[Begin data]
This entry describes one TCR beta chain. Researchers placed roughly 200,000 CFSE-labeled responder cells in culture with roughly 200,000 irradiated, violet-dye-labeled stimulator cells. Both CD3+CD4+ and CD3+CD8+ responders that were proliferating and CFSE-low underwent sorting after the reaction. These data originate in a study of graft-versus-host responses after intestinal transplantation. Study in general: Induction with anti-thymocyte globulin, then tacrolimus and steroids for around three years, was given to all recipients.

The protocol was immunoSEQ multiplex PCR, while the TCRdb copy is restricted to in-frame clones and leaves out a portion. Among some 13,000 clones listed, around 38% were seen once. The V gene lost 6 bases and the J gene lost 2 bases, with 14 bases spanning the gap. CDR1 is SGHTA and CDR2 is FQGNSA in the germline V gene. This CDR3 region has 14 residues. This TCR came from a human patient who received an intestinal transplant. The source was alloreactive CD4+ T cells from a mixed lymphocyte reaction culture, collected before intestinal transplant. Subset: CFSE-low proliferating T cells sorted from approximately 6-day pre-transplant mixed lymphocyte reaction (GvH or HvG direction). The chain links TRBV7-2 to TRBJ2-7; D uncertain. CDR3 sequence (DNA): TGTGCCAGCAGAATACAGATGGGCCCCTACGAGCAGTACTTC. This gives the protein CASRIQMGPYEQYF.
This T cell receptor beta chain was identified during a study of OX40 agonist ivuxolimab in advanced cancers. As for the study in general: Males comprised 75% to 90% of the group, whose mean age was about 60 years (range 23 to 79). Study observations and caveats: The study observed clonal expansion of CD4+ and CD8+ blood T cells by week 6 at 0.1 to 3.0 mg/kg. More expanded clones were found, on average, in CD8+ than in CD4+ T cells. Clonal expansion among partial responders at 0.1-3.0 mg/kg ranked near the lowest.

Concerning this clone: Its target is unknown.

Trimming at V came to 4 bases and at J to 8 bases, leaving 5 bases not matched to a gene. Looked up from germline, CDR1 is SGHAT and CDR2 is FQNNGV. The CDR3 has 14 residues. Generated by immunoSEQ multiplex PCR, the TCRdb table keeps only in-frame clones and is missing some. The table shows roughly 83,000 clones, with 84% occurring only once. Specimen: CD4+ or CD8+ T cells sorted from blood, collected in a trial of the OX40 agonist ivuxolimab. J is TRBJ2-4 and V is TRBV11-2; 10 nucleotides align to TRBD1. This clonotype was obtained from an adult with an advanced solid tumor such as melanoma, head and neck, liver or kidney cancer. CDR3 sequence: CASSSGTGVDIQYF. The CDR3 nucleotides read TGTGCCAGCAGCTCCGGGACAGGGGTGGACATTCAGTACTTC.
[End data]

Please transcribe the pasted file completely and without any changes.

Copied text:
This entry describes one TCR beta chain. Researchers placed roughly 200,000 CFSE-labeled responder cells in culture with roughly 200,000 irradiated, violet-dye-labeled stimulator cells. Both CD3+CD4+ and CD3+CD8+ responders that were proliferating and CFSE-low underwent sorting after the reaction. These data originate in a study of graft-versus-host responses after intestinal transplantation. Study in general: Induction with anti-thymocyte globulin, then tacrolimus and steroids for around three years, was given to all recipients.

The protocol was immunoSEQ multiplex PCR, while the TCRdb copy is restricted to in-frame clones and leaves out a portion. Among some 13,000 clones listed, around 38% were seen once. The V gene lost 6 bases and the J gene lost 2 bases, with 14 bases spanning the gap. CDR1 is SGHTA and CDR2 is FQGNSA in the germline V gene. This CDR3 region has 14 residues. This TCR came from a human patient who received an intestinal transplant. The source was alloreactive CD4+ T cells from a mixed lymphocyte reaction culture, collected before intestinal transplant. Subset: CFSE-low proliferating T cells sorted from approximately 6-day pre-transplant mixed lymphocyte reaction (GvH or HvG direction). The chain links TRBV7-2 to TRBJ2-7; D uncertain. CDR3 sequence (DNA): TGTGCCAGCAGAATACAGATGGGCCCCTACGAGCAGTACTTC. This gives the protein CASRIQMGPYEQYF.
This T cell receptor beta chain was identified during a study of OX40 agonist ivuxolimab in advanced cancers. As for the study in general: Males comprised 75% to 90% of the group, whose mean age was about 60 years (range 23 to 79). Study observations and caveats: The study observed clonal expansion of CD4+ and CD8+ blood T cells by week 6 at 0.1 to 3.0 mg/kg. More expanded clones were found, on average, in CD8+ than in CD4+ T cells. Clonal expansion among partial responders at 0.1-3.0 mg/kg ranked near the lowest.

Concerning this clone: Its target is unknown.

Trimming at V came to 4 bases and at J to 8 bases, leaving 5 bases not matched to a gene. Looked up from germline, CDR1 is SGHAT and CDR2 is FQNNGV. The CDR3 has 14 residues. Generated by immunoSEQ multiplex PCR, the TCRdb table keeps only in-frame clones and is missing some. The table shows roughly 83,000 clones, with 84% occurring only once. Specimen: CD4+ or CD8+ T cells sorted from blood, collected in a trial of the OX40 agonist ivuxolimab. J is TRBJ2-4 and V is TRBV11-2; 10 nucleotides align to TRBD1. This clonotype was obtained from an adult with an advanced solid tumor such as melanoma, head and neck, liver or kidney cancer. CDR3 sequence: CASSSGTGVDIQYF. The CDR3 nucleotides read TGTGCCAGCAGCTCCGGGACAGGGGTGGACATTCAGTACTTC.